Your profile shows Nevada?

NO PRIME - NO WORRIES. <g>. It'll outlast you for sure!

v/r,dr

After talking with different contributors on this forum, reviewing pros and cons of primed parts, and my local EAA Chapter input, I have decided to the unprimed assembly. As I live in Southern Nevada myself and others foresee no problems.

Now question is, do I wipe down all the parts with a cleaner (acetone, etc) after deburring where and when necessary and removing the blue film protector.

Thanks
 
Could buy an Alodine pen or maybe I am again over thinking.

Probably :rolleyes:

Properly executed trimming on any skins should result in the same edge condition as all of the skins have, so if it is justified for that, it should be done on every skin.

If used carefully and waste is minimized, one can of Sem primer (two at the most) would be enough to prime all of the parts specified on an RV-12.
 
SEM is a good product and easy to use. A fine mist (still able to see the red print) is all you need to prevent surface corrosion.
corrosion.JPGsemg.JPGsem.JPG
 
SEM

Only reason I say buy a case is because that one can always runs out at the worst possible time.
Plus, once you like a primer, you tend to find other uses for it.
Probably cheaper by the case too.
 
Per Van's instruction no primer needed except on extruded and non CLAD Aluminum parts.

Where ever steel attaches (even if steel is primed and painted), I etch, anodyne, prime the aluminum locally at the interface.

You can wipe it down with what ever you want, alcohol might be my choice and less aggressive than Acetone thinner.
 
no prime

Only primed dissimilar metals. The attached photo is this year and show 11 years of time and still looks good.
 

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I bought a bottle of Corrosion X and wiped a very very thin film on mating surfaces and where I deburred / sanded parts. This gives some protection without making a mess. Be careful to not apply too much. If corrosion X weeps out on to the exterior, it will make painting later more difficult.
 
Back in the day, The big 3 only primed interior parts if you coughed up extra cash when you wrote the deposit check, or if you ordered seaplane provisions.

There are jillions of 50 year old airplanes out there that still look like new inside all the unpainted nooks and crannies.

Having said that, I've seen a few that were absolutely turning to dust due to living their life in a salt air environment.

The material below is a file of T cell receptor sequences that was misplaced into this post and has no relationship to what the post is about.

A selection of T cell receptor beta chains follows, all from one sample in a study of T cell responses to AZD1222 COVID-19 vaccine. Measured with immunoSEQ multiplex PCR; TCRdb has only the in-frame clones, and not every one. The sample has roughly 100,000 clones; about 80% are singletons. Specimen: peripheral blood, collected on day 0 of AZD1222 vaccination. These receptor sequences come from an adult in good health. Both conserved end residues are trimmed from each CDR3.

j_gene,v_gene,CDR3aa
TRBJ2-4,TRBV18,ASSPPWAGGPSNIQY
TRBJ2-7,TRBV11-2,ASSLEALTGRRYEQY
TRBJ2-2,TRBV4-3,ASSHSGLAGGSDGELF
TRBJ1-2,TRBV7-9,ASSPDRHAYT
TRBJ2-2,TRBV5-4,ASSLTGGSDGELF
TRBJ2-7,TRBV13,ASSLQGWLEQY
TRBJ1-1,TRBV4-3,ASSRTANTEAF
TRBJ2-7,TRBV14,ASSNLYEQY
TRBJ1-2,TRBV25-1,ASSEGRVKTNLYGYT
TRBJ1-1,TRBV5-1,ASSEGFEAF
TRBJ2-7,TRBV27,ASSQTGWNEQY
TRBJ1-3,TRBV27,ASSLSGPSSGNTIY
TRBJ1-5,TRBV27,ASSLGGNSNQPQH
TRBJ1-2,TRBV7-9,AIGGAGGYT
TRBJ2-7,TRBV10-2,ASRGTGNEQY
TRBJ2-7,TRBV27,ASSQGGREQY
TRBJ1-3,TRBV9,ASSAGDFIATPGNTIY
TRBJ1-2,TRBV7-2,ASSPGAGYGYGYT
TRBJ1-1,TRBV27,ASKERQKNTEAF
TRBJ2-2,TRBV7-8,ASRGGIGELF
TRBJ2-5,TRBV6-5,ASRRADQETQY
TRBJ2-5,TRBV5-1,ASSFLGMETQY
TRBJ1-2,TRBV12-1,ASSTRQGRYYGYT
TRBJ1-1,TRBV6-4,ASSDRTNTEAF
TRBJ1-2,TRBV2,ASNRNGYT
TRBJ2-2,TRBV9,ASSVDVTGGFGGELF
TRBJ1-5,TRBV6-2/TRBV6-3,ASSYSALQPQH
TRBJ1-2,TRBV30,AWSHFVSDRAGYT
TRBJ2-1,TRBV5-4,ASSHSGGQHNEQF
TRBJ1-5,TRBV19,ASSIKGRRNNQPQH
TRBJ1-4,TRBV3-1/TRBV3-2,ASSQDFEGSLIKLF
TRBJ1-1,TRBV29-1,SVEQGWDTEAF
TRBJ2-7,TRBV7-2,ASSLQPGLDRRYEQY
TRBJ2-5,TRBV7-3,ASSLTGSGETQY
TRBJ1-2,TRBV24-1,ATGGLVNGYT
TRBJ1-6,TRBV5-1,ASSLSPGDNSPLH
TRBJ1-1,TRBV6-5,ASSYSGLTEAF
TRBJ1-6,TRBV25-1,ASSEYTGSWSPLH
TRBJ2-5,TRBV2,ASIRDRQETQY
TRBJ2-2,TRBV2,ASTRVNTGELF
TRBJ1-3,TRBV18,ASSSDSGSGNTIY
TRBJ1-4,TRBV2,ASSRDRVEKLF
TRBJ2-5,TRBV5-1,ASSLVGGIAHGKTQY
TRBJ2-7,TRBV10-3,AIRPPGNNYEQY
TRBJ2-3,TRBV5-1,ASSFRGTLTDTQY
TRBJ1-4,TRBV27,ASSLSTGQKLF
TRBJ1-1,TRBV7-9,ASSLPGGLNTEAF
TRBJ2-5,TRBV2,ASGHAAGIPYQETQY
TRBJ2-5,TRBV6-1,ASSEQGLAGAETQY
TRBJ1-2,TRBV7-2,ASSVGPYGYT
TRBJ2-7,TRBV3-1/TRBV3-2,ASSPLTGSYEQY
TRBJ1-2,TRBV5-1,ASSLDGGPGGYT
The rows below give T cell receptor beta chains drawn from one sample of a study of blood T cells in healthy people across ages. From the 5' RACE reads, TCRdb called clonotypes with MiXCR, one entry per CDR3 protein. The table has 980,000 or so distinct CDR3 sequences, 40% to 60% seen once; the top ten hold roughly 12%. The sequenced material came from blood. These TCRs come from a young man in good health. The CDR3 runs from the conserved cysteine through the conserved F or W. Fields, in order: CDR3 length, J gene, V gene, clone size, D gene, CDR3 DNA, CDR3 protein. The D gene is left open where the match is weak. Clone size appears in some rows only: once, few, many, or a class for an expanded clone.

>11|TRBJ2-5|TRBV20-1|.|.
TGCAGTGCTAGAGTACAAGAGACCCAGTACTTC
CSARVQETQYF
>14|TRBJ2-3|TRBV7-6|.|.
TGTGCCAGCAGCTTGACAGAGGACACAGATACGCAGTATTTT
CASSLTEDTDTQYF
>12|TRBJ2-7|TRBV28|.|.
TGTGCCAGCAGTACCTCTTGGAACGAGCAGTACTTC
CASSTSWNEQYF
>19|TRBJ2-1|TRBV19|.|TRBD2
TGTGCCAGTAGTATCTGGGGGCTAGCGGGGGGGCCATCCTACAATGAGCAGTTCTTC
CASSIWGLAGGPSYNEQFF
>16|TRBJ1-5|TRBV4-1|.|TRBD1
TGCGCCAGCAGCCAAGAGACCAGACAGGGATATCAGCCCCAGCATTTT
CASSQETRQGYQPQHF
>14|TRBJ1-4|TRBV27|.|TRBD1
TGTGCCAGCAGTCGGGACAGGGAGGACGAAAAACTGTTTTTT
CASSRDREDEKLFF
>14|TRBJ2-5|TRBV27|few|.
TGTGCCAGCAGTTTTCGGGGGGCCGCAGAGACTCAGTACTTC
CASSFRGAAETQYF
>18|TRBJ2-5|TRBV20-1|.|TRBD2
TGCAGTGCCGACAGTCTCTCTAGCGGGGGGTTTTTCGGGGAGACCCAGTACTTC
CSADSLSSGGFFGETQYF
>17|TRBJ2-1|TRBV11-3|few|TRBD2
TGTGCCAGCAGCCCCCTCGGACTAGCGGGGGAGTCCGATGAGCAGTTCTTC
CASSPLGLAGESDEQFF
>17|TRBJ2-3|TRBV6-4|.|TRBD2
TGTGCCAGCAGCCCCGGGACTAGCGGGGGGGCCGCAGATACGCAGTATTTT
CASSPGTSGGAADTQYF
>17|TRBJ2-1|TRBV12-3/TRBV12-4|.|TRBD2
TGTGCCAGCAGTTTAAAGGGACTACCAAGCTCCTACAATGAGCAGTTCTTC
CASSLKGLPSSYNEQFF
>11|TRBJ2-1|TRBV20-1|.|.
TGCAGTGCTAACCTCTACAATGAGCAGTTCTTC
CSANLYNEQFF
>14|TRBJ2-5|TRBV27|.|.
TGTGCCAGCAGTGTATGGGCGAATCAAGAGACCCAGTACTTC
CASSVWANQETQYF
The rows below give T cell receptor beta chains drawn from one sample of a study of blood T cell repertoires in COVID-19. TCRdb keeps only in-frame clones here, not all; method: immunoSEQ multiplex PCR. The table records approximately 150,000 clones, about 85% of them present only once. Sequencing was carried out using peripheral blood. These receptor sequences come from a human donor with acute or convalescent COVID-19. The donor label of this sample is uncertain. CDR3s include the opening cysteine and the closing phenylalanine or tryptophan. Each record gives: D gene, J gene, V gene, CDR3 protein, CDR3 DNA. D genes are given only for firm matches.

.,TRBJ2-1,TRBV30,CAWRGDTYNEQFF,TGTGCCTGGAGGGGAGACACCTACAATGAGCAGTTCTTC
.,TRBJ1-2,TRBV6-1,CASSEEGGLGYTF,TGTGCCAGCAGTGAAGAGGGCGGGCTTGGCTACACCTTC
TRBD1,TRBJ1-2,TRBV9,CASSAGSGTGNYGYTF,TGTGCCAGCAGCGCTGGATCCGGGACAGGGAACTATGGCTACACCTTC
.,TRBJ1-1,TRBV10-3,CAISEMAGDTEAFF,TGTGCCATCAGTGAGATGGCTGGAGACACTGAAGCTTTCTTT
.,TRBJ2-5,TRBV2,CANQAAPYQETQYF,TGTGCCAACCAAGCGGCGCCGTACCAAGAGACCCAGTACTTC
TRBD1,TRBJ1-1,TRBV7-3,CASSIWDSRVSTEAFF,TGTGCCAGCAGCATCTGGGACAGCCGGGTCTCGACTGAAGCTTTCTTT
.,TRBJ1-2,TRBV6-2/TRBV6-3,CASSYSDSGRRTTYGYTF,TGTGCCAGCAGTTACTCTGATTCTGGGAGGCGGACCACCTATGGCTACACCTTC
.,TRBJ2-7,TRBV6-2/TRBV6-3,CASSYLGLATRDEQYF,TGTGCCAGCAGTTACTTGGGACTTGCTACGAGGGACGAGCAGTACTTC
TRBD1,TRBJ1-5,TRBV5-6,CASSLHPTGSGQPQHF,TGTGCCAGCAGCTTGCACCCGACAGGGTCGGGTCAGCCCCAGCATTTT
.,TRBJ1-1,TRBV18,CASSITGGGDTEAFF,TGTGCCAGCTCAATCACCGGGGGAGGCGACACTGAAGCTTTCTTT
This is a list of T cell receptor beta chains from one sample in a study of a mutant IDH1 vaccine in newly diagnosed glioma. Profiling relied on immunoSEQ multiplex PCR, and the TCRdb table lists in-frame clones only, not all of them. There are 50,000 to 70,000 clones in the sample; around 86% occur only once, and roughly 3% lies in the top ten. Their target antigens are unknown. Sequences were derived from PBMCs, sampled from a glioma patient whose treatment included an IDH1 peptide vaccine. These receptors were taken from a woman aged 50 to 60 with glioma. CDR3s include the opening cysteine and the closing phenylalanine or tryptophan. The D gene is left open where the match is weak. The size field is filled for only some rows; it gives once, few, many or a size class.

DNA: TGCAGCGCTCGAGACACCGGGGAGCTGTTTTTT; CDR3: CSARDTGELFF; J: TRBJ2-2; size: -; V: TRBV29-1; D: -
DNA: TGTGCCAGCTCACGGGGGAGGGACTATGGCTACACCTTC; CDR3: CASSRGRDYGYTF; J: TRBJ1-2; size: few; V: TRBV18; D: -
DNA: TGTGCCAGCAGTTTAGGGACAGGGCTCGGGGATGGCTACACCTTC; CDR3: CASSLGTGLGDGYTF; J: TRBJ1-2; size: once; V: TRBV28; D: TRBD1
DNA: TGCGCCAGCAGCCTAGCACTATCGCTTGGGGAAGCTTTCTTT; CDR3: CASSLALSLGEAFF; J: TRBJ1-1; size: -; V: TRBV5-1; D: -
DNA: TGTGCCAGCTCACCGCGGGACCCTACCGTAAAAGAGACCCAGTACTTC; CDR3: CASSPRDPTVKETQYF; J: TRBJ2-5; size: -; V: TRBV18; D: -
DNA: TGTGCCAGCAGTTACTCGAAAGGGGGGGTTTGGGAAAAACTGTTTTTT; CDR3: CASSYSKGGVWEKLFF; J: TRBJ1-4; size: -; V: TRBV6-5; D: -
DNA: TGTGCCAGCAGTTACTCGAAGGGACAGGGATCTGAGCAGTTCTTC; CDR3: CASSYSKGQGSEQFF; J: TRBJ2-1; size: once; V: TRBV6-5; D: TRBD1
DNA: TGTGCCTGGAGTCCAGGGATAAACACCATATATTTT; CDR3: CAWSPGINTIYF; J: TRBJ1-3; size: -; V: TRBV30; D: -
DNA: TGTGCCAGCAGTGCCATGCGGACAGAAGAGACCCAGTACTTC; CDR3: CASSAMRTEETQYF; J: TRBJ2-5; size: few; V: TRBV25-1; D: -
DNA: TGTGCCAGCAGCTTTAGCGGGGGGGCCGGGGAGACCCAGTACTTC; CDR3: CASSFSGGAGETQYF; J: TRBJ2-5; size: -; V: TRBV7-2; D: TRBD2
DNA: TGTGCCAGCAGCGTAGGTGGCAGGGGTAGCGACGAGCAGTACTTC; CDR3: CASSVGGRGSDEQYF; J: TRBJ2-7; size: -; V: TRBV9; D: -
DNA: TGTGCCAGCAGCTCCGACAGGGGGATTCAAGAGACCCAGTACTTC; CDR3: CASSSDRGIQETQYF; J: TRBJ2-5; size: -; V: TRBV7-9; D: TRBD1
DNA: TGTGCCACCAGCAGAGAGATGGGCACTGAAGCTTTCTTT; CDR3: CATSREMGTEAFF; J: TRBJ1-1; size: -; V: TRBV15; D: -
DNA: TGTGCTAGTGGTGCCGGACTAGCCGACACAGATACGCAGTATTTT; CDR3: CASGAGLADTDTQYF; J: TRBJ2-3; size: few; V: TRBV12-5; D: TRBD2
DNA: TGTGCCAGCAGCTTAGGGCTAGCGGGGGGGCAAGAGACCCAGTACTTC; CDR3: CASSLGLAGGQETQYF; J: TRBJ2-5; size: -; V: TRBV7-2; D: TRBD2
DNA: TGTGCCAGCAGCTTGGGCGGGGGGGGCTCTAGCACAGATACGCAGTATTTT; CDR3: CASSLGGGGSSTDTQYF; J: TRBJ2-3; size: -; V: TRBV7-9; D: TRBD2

If I lived in Nevada or Arizona I wouldn't waste a minute considering it.
 
"CorrosionX"

Clean the parts. Once fully assembled AND painted, spray the non painted area with "CorrosionX". It will protect it and weep into all the nooks and crannies. Every annual wipe the areas with a cloth and reapply "CorrosionX" with a cloth.
 
I'm in SE New Mexico which is very dry also. I usually wear some of the 4mil Harbor Freight nitril gloves just to keep oils off of the skins. If I forget to put them on (and I do forget!), I'll often wipe them down with acetone. If the surface will be far from paint and solvents (like inside of wings) while the plane is being painted, I dont bother with the red print on the aluminum. If it stands a chance of coming in contact with a solvent (external surfaces, etc), I wipe the red lettering off with acetone as I really don't want red runny goop in my paint.

The only place I use primer is non-alclad, bare steel, or dissimilar materials (ie steal gear brackets bolted to aluminum bulkheads etc).
 
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Well... My RV-9A suffered corrosive soot incursion from a fire in hangar two down from mine. If it had been primed during construction, damage would have been much less, and cleanup probably lots easier.

Granted, the insurance adjuster works in the humid southeast, but he was emphatic that all planes should be primed. And if you sell your plane to a humid climate, how might that affect resale value?

Just another point to think about... but I'd probably make the same decision as you.